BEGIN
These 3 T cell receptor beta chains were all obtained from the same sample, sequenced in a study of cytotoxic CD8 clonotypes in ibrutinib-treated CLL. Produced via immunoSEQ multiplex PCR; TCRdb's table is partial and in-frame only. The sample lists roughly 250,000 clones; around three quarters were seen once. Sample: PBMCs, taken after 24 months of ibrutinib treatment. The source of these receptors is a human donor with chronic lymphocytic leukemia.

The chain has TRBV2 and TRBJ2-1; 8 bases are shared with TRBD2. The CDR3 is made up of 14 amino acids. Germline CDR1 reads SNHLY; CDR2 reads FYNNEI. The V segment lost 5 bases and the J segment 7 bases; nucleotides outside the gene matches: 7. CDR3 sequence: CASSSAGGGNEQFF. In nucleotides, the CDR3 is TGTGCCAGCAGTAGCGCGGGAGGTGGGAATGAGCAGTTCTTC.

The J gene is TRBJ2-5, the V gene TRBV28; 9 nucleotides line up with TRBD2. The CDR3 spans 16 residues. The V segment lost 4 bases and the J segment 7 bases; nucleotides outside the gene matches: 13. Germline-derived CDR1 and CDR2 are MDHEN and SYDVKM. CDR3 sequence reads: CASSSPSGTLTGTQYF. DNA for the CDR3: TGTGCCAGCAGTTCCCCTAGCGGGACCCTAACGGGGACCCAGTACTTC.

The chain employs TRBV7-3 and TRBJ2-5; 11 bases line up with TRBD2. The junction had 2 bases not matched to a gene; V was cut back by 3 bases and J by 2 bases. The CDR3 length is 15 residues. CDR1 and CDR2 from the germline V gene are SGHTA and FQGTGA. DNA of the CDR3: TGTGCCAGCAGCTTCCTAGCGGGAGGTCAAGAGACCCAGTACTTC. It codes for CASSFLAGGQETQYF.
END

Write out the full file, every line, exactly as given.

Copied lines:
These 3 T cell receptor beta chains were all obtained from the same sample, sequenced in a study of cytotoxic CD8 clonotypes in ibrutinib-treated CLL. Produced via immunoSEQ multiplex PCR; TCRdb's table is partial and in-frame only. The sample lists roughly 250,000 clones; around three quarters were seen once. Sample: PBMCs, taken after 24 months of ibrutinib treatment. The source of these receptors is a human donor with chronic lymphocytic leukemia.

The chain has TRBV2 and TRBJ2-1; 8 bases are shared with TRBD2. The CDR3 is made up of 14 amino acids. Germline CDR1 reads SNHLY; CDR2 reads FYNNEI. The V segment lost 5 bases and the J segment 7 bases; nucleotides outside the gene matches: 7. CDR3 sequence: CASSSAGGGNEQFF. In nucleotides, the CDR3 is TGTGCCAGCAGTAGCGCGGGAGGTGGGAATGAGCAGTTCTTC.

The J gene is TRBJ2-5, the V gene TRBV28; 9 nucleotides line up with TRBD2. The CDR3 spans 16 residues. The V segment lost 4 bases and the J segment 7 bases; nucleotides outside the gene matches: 13. Germline-derived CDR1 and CDR2 are MDHEN and SYDVKM. CDR3 sequence reads: CASSSPSGTLTGTQYF. DNA for the CDR3: TGTGCCAGCAGTTCCCCTAGCGGGACCCTAACGGGGACCCAGTACTTC.

The chain employs TRBV7-3 and TRBJ2-5; 11 bases line up with TRBD2. The junction had 2 bases not matched to a gene; V was cut back by 3 bases and J by 2 bases. The CDR3 length is 15 residues. CDR1 and CDR2 from the germline V gene are SGHTA and FQGTGA. DNA of the CDR3: TGTGCCAGCAGCTTCCTAGCGGGAGGTCAAGAGACCCAGTACTTC. It codes for CASSFLAGGQETQYF.